Voting is only rational when the stake is large and the number of voters small.
Also, voting is very sensitive to all nuances in the rules. Take, for example, the latest general elections in Hungary: the barrier for a party to enter the parliament is 5%. Given the same votes, the current opposition would be in power if this paramenter would have been either 4% or 6%. So go figure.
Weighed voting is another nightmare. For a long time, Luxemburg had exactly zero say in the European Comission. Here's a small example:
Alice and Bob have 4 votes, Claire has 2 and Daniel has only 1. In this setting, the binary issues are determined by the majority of Alice, Bob and Claire, while Daniel's vote doesn't affect the outcome.
Most voting systems are riddled with flaws of this kind, and even those that are not do a very poor job at decision-making.

Posted by: Daniel A. Nagy at August 11, 2005 07:00 PM

I guess, my comment can be summed up like this:
Designing a good voting system is much more difficult than designing a good payment system (which is difficult enough), and very probably not worth the effort. Tossing a coin is a preferable alternative in a surprisingly large number of cases.
Electronic voting is perhaps the hardest discipline of financial cryptography. It's a very good way to teach and learn it, but there are very few justified applications. I don't know of any.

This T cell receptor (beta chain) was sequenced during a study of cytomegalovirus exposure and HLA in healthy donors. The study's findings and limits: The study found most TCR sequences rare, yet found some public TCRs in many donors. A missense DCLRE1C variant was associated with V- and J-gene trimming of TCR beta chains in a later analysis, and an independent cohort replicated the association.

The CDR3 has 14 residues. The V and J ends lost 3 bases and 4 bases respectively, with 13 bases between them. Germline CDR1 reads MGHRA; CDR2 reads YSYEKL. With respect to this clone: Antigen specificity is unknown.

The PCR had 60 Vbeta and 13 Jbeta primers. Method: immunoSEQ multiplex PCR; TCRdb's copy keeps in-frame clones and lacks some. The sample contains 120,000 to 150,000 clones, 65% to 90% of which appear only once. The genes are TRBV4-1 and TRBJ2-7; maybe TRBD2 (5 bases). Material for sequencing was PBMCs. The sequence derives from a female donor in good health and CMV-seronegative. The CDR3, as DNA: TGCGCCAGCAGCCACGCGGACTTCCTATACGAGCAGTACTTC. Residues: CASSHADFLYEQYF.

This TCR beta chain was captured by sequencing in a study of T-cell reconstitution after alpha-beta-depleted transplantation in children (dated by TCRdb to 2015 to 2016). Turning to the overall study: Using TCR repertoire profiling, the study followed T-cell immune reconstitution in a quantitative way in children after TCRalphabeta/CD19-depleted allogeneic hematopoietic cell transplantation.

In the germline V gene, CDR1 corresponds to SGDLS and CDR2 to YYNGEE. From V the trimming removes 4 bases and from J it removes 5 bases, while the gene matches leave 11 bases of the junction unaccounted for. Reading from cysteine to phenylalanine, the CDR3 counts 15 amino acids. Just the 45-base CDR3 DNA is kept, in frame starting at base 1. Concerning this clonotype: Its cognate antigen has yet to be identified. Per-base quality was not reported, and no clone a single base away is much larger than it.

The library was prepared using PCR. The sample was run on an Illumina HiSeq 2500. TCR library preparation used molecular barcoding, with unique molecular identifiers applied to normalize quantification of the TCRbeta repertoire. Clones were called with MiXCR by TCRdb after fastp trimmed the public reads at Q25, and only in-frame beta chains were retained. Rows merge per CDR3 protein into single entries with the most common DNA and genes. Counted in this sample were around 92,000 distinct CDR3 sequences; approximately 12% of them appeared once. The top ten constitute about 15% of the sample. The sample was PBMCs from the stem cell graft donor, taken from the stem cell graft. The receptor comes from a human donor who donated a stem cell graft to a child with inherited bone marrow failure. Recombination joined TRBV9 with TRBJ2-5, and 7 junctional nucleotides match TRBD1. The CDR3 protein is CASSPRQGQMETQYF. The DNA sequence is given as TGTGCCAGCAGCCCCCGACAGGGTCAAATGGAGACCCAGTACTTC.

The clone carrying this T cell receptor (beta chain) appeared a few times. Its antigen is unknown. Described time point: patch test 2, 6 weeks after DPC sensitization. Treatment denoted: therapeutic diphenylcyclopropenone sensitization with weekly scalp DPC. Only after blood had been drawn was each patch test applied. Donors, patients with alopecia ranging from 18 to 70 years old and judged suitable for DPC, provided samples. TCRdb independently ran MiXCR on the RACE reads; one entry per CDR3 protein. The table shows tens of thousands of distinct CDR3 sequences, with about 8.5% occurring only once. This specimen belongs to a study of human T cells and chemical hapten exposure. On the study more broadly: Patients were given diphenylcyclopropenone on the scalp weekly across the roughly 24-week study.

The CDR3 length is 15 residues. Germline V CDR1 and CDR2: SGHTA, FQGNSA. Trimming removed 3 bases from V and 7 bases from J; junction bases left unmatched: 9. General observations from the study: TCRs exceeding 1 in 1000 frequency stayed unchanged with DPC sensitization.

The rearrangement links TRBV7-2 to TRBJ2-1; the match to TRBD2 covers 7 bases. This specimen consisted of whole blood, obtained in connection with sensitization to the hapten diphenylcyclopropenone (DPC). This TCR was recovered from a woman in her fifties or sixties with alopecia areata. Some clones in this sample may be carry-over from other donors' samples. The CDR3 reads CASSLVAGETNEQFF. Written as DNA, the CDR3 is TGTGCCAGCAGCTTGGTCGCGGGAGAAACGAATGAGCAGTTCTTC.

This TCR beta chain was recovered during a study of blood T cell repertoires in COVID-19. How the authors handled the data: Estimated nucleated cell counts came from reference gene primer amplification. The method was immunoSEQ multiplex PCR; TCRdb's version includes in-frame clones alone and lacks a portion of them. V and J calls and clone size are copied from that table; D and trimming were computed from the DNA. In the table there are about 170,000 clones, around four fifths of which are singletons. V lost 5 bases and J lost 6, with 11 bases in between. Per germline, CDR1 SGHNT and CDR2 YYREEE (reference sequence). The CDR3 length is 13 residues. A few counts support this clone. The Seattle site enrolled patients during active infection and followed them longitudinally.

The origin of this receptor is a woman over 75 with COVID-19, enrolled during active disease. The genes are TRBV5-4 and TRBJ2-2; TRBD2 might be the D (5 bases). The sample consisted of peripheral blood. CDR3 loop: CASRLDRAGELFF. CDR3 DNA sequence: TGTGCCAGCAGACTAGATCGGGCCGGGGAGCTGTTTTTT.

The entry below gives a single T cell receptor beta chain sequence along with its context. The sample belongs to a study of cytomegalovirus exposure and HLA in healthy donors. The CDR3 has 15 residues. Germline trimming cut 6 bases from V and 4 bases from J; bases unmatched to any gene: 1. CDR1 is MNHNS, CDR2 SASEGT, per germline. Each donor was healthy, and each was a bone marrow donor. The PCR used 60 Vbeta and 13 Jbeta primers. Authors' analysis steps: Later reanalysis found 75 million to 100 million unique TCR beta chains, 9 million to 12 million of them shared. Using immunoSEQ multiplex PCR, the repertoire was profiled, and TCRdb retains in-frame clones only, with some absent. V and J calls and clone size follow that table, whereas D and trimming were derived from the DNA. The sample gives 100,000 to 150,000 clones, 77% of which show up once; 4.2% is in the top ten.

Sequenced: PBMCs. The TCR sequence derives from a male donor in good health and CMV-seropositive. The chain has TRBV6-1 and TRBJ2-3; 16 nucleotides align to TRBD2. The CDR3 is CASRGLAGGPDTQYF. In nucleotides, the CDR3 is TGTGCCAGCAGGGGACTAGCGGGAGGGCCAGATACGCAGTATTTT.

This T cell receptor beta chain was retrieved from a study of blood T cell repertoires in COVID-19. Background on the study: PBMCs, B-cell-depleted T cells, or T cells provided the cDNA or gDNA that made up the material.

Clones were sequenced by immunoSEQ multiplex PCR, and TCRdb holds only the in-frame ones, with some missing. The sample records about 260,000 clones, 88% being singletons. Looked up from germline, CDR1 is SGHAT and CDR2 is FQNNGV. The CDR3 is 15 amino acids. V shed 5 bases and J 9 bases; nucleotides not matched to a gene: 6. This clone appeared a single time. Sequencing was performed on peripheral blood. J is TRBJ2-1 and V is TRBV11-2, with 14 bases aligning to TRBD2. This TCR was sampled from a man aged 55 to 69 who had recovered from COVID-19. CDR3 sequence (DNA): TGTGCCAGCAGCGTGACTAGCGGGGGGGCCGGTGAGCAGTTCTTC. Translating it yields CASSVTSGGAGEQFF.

Posted by: Daniel A. Nagy at August 11, 2005 07:14 PM

I agree with most of that. There are a couple of caveats here. Firstly, the group has decided to do voting, or been chartered to do voting, and that's that. Many of the things that you point out came out in the design discussions and they remain barriers to cross.

One of the things that was apparent was that delegated voting is much harder, and takes us into territory where computing is needed. I suggested they do direct voting in the first instance, and leave delegated voting for another day. Given the efficiency argument though it is going to be essential for a real application.

Surprisingly, they also went for non-anonymous voting, which I think is only used where accountability is important.

As to whether you can economise it out in all cases, I think this is hopeful. Many structures have mandated voting requirements, and those will stay for a long time. For this reason, I'll be adding voting to Ricardo and XML-X at some stage, but at least in that environment the side issues such as authentication are solved, and the only question is what the best voting mechanism is. My view there is gradually migrating to "all of them" and some sort of smart contracts voting.

Posted by: Iang at August 19, 2005 02:43 AM
Post a comment

Remember personal info?

Hit preview to see your comment as it would be displayed.